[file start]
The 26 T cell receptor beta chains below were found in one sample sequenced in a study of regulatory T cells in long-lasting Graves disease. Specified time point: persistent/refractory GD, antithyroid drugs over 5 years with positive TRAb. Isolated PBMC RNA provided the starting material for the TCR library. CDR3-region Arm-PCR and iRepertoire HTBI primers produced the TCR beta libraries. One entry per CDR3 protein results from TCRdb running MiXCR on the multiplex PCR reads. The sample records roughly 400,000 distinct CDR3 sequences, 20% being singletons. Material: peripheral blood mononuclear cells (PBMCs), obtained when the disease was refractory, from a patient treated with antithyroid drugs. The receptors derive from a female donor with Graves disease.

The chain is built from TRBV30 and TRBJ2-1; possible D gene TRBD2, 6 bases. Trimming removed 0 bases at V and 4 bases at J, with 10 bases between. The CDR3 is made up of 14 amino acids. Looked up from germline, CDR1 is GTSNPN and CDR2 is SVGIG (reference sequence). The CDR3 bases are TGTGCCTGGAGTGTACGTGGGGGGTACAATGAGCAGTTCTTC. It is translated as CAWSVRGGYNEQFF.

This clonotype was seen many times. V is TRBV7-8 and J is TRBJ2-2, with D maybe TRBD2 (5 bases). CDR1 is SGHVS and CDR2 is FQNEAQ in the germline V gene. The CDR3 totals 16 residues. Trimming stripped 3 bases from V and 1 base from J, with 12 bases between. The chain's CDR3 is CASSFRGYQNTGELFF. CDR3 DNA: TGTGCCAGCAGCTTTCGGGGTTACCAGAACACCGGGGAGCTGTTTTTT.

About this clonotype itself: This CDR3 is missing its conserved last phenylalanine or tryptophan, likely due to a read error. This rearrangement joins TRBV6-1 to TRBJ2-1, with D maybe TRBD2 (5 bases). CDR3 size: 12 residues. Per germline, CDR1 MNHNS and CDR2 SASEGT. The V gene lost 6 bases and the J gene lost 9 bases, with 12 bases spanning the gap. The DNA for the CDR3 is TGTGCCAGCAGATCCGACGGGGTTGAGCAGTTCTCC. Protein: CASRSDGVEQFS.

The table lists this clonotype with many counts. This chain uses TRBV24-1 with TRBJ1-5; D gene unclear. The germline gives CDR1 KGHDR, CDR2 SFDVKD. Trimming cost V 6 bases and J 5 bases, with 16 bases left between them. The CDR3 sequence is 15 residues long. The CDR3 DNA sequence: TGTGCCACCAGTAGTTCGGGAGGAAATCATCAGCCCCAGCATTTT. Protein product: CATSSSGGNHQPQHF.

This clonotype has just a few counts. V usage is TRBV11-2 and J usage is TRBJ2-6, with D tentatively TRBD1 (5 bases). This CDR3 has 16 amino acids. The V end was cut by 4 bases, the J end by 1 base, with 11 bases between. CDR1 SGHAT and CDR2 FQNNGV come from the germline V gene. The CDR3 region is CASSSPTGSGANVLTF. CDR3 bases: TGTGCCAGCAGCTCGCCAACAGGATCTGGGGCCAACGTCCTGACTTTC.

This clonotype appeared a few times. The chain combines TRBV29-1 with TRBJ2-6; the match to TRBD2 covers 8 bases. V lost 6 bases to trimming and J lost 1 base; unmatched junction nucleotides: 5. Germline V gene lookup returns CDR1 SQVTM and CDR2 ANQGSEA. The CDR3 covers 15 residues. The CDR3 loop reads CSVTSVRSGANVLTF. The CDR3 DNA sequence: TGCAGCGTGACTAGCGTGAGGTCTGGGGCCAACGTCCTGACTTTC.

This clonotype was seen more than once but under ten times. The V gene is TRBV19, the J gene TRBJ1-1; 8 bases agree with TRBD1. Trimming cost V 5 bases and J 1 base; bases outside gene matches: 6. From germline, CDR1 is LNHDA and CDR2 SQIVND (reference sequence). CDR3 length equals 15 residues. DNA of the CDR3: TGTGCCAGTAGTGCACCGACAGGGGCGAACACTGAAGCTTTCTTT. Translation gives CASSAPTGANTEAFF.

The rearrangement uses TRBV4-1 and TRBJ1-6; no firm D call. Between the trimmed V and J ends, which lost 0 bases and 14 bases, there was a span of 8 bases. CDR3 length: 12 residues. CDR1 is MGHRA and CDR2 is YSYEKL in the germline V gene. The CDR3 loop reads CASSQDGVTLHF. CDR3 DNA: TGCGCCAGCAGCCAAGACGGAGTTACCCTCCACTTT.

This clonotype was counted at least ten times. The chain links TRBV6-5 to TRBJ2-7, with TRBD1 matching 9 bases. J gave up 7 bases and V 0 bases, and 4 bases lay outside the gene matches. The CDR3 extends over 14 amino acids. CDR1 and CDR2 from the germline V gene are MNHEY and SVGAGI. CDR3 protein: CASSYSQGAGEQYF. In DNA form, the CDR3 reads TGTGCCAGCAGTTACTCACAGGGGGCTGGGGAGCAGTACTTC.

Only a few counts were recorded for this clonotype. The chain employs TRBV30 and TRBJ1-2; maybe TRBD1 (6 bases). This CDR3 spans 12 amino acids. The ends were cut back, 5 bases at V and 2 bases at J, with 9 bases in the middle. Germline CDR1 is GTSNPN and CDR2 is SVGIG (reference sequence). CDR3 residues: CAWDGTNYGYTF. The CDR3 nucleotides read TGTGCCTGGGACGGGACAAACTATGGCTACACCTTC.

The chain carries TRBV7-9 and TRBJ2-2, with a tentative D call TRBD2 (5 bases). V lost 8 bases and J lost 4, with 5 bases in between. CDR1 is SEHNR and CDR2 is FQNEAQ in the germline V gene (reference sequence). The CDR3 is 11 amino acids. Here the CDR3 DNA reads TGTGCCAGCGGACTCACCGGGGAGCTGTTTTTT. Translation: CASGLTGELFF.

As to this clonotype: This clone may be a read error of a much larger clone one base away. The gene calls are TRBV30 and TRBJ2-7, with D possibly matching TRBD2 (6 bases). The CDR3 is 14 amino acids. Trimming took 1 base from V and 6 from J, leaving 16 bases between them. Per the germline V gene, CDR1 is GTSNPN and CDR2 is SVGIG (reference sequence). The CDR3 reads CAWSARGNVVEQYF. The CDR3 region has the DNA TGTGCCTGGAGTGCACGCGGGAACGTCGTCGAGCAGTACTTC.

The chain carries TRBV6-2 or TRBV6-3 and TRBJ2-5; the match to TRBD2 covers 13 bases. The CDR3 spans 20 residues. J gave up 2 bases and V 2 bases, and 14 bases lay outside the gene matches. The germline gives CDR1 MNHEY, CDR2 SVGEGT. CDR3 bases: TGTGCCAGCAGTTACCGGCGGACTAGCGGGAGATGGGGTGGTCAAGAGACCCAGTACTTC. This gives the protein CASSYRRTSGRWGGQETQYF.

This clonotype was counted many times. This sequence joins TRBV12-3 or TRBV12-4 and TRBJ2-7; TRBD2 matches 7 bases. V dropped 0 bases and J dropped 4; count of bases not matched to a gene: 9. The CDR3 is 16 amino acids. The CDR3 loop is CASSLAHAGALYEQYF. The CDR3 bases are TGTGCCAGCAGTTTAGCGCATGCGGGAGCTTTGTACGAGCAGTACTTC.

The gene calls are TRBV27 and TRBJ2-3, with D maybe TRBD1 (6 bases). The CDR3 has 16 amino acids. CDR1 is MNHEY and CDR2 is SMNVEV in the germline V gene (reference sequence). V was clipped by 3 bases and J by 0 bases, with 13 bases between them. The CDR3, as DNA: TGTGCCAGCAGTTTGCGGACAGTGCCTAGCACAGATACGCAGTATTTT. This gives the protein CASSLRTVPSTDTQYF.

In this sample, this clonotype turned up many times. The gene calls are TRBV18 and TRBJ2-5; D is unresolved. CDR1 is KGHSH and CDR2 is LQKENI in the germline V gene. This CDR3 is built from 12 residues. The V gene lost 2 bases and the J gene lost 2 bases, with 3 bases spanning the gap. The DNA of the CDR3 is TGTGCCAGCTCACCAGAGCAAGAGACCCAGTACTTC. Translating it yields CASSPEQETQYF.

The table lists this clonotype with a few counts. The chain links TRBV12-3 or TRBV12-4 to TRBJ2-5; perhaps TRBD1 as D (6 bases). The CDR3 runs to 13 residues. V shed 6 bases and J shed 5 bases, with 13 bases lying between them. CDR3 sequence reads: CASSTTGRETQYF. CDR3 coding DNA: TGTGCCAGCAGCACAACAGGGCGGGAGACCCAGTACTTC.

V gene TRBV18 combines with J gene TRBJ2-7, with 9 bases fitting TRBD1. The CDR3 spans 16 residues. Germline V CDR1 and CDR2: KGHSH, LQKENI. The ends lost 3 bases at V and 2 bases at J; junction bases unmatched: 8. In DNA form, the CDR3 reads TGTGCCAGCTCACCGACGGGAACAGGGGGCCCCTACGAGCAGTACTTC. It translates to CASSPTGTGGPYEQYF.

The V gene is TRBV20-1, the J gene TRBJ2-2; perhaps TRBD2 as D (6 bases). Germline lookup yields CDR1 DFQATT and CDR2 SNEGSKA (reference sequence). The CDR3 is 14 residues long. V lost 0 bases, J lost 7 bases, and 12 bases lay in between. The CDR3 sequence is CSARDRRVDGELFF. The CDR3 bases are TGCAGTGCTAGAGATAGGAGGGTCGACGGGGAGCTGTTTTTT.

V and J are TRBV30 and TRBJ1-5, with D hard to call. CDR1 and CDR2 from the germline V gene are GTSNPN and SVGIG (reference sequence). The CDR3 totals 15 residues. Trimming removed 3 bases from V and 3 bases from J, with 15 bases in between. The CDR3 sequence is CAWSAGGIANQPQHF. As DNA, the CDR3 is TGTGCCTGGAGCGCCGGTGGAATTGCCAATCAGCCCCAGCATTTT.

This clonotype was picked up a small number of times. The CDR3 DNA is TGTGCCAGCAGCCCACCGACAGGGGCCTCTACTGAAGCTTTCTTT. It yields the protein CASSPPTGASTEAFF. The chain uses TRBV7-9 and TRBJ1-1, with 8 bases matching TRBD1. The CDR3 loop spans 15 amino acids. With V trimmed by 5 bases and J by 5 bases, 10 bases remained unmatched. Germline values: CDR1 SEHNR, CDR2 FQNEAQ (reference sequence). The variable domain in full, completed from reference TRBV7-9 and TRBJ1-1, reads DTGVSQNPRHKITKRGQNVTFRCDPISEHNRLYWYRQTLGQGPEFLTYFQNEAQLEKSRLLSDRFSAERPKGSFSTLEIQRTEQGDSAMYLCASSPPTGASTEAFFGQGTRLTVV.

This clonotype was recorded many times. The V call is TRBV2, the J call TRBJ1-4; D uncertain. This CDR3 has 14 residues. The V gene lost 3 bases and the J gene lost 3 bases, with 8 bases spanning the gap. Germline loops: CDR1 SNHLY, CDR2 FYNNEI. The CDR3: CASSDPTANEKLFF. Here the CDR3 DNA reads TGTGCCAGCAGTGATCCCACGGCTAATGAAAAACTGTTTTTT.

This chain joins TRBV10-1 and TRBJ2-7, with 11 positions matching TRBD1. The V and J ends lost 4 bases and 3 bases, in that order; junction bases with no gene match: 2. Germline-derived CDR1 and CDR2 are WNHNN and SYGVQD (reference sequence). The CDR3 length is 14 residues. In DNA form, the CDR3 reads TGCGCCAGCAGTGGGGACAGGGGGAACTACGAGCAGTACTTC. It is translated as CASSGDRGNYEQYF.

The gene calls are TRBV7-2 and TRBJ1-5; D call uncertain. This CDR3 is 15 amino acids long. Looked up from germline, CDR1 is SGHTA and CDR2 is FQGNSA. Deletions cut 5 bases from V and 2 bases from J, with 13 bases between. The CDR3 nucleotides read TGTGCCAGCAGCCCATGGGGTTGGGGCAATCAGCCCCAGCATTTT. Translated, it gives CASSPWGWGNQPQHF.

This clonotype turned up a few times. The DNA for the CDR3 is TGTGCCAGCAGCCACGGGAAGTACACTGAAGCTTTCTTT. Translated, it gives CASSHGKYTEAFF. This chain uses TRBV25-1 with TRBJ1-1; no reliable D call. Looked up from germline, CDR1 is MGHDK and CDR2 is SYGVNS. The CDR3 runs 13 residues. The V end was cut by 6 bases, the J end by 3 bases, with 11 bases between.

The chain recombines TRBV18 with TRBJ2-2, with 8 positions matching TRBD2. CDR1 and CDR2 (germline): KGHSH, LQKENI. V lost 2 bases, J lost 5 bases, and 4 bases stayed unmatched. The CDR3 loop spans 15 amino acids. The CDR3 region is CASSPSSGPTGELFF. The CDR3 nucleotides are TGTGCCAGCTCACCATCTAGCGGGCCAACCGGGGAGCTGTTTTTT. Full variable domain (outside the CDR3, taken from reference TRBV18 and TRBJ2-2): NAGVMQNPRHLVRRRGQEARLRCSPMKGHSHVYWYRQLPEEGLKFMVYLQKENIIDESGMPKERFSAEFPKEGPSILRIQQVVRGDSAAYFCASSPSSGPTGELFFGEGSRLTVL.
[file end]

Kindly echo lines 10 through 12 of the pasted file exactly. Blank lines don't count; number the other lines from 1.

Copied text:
This clonotype was counted at least ten times. The chain links TRBV6-5 to TRBJ2-7, with TRBD1 matching 9 bases. J gave up 7 bases and V 0 bases, and 4 bases lay outside the gene matches. The CDR3 extends over 14 amino acids. CDR1 and CDR2 from the germline V gene are MNHEY and SVGAGI. CDR3 protein: CASSYSQGAGEQYF. In DNA form, the CDR3 reads TGTGCCAGCAGTTACTCACAGGGGGCTGGGGAGCAGTACTTC.

Only a few counts were recorded for this clonotype. The chain employs TRBV30 and TRBJ1-2; maybe TRBD1 (6 bases). This CDR3 spans 12 amino acids. The ends were cut back, 5 bases at V and 2 bases at J, with 9 bases in the middle. Germline CDR1 is GTSNPN and CDR2 is SVGIG (reference sequence). CDR3 residues: CAWDGTNYGYTF. The CDR3 nucleotides read TGTGCCTGGGACGGGACAAACTATGGCTACACCTTC.

The chain carries TRBV7-9 and TRBJ2-2, with a tentative D call TRBD2 (5 bases). V lost 8 bases and J lost 4, with 5 bases in between. CDR1 is SEHNR and CDR2 is FQNEAQ in the germline V gene (reference sequence). The CDR3 is 11 amino acids. Here the CDR3 DNA reads TGTGCCAGCGGACTCACCGGGGAGCTGTTTTTT. Translation: CASGLTGELFF.